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Jo C.
Jo C., Barrister
Category: Traffic Law
Satisfied Customers: 71050
Experience:  Over 5 years in practice.
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My son, 25 has had a slight scrape in his car caused by another

Customer Question

My son, 25 has had a slight scrape in his car caused by another driver, (Monday this week) who admitted liability. Damage is minimal and my son has informed his insurance company.
It appears that the van driver is an agency worker and his employer has not yet progressed a claim withn their insurance company.
My son is thinking that the situation will now affect his no-claims and future renewal premiums as he will have to declare it and it is probably best if the matter can be settled without the need for insurer involvement. His insurance company has said however that they are obliged to persue the case.
Is this correct? Can my son 'withdraw' the case and progress redress privately with the other party?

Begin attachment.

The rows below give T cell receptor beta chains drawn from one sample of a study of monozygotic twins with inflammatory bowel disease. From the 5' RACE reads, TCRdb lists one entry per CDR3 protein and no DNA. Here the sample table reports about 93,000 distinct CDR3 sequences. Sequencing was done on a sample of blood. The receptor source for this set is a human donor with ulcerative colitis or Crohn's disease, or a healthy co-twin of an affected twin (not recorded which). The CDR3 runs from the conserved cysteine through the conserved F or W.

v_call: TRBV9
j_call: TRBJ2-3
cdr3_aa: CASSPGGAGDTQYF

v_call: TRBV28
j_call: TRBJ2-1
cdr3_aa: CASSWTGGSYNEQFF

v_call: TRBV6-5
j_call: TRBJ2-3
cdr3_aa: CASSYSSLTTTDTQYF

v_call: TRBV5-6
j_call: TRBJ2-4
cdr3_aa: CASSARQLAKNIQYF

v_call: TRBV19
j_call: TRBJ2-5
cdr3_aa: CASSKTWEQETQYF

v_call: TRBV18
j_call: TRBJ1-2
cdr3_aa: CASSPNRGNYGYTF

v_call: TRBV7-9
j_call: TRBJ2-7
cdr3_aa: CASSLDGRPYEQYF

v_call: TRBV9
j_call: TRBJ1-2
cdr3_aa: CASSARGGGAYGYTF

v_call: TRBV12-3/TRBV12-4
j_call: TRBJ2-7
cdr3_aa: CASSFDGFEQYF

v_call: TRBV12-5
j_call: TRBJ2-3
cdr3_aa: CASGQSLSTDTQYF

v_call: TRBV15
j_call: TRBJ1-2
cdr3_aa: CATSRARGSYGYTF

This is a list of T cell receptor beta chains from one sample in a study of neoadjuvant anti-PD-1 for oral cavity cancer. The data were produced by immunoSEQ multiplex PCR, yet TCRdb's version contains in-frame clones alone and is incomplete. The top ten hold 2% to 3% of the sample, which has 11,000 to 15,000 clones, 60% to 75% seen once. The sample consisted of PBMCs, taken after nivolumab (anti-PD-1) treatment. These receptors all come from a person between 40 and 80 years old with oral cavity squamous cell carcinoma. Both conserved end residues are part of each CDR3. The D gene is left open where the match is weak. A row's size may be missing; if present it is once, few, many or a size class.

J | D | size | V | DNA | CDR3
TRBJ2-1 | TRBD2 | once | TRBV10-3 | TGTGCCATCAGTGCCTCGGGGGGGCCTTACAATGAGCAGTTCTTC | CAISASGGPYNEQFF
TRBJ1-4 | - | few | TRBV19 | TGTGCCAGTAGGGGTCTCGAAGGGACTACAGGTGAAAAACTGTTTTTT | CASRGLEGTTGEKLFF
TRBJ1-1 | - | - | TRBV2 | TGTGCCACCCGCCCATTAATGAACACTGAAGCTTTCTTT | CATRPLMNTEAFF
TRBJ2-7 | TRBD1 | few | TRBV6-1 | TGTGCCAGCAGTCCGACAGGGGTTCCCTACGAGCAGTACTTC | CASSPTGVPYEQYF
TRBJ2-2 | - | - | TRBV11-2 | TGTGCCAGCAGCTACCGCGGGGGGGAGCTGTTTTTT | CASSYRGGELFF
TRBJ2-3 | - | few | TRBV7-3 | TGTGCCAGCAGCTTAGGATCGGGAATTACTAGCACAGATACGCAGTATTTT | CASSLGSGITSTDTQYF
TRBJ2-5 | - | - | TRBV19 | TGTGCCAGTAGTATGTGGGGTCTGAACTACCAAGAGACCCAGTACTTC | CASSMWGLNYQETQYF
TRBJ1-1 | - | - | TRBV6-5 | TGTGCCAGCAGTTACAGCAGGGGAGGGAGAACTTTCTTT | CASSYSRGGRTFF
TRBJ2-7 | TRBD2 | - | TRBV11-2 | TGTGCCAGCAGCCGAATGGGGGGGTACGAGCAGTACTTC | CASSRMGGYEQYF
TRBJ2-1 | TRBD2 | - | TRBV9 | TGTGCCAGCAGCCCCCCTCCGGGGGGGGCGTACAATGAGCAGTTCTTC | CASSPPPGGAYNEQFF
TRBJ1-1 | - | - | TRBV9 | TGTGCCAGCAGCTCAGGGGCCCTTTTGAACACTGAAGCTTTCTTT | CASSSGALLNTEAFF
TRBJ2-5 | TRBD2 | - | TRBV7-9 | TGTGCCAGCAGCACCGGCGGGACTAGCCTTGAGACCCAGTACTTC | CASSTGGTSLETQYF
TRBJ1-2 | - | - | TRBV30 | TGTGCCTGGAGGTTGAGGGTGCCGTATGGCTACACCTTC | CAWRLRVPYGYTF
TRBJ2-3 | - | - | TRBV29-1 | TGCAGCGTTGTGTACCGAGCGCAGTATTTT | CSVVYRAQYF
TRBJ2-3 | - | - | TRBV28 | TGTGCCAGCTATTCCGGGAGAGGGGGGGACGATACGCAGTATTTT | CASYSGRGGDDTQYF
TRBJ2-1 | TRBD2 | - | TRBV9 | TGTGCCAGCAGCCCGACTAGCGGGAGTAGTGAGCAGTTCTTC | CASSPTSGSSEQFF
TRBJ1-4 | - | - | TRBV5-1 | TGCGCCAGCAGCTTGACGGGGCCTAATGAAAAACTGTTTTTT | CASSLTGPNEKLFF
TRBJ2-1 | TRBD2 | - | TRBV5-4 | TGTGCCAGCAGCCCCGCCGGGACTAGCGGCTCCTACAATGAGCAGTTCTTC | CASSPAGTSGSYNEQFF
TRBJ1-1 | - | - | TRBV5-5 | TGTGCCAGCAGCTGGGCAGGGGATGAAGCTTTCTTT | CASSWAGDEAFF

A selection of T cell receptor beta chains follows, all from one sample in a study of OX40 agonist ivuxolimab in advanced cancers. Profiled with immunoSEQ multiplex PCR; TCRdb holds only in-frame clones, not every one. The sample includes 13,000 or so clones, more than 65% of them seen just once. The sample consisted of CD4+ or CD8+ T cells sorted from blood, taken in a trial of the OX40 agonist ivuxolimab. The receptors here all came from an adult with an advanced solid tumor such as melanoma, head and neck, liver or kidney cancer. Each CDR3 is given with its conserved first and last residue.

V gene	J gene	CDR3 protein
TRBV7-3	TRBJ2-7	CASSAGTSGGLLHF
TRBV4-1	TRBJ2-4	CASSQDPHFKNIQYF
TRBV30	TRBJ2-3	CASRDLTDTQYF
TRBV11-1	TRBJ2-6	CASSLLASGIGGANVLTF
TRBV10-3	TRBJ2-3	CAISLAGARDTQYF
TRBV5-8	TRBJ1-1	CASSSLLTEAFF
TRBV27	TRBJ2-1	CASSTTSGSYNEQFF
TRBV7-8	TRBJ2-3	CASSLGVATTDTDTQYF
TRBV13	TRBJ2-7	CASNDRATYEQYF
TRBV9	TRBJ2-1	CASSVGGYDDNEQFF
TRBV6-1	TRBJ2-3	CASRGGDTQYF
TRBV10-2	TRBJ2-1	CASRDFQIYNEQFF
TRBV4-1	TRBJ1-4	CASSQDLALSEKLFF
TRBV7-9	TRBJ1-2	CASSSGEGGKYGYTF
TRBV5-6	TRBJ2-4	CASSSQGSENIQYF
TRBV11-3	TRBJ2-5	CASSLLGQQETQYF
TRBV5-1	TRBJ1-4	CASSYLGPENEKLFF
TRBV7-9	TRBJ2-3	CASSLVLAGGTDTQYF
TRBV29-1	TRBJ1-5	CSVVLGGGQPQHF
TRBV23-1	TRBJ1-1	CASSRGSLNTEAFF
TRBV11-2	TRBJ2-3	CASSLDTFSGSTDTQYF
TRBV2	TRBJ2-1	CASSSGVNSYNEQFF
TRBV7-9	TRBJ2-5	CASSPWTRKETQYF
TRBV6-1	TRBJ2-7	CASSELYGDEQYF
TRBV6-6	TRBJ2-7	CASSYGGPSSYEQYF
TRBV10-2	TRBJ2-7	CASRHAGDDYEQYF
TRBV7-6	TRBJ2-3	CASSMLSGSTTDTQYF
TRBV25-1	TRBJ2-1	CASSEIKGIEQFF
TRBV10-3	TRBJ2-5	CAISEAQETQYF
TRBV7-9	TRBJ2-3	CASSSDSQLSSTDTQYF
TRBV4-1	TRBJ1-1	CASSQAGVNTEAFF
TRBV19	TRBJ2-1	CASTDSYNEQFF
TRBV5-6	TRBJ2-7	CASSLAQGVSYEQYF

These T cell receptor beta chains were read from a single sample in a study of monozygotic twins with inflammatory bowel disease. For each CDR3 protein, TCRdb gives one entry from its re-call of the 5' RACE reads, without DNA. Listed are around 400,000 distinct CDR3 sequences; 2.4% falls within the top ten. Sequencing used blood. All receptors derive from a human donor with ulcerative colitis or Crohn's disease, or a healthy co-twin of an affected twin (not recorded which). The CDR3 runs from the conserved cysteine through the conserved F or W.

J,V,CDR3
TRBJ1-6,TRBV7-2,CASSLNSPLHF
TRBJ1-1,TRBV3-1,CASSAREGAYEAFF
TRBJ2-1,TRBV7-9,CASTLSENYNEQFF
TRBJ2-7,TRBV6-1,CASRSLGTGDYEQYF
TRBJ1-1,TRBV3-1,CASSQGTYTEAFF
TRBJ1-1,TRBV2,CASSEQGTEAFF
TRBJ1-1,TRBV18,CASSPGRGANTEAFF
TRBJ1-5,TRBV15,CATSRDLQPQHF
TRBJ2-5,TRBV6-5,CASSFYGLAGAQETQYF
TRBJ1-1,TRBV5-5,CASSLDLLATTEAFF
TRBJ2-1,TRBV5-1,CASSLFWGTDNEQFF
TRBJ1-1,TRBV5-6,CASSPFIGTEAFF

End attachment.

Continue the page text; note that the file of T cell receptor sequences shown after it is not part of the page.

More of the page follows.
Please advise.
Many thanks
Submitted: 4 years ago.
Category: Traffic Law
Expert:  Jo C. replied 4 years ago.
Thank you for your question. My name is Jo and I will try to help with this.

I am sorry but now its been reported it cannot be withdrawn. Unfortunately it will impact upon his no claims bonus.

However, he may have been under a duty to report anyway so he shouldn't feel guilty over that decision.

Ultimately these claims are down to the insurance company to pursue not the motorist I'm afraid. They are liable or have a claim on his behalf and can choose to pursue it as they wish.

They can certainly not pursue it but the fact of the report will impact on his no claims bonus anyway.

I am sorry but I have to give you truthful information.

Can I clarify anything for you?

Customer: replied 4 years ago.

Hello Jo, and thank you.

Is it likely that my son will be liable to pay his excess, which presumably is then recoverable from the other parties insurance?

Also, what if the other party does not persue a claim, what recouse does my son have?



Expert:  Jo C. replied 4 years ago.
They may decide its not cost effective to sue.

If they do he will have to lay the excess but he can recover by suing the other party. They are likely to settle as there can be no defence.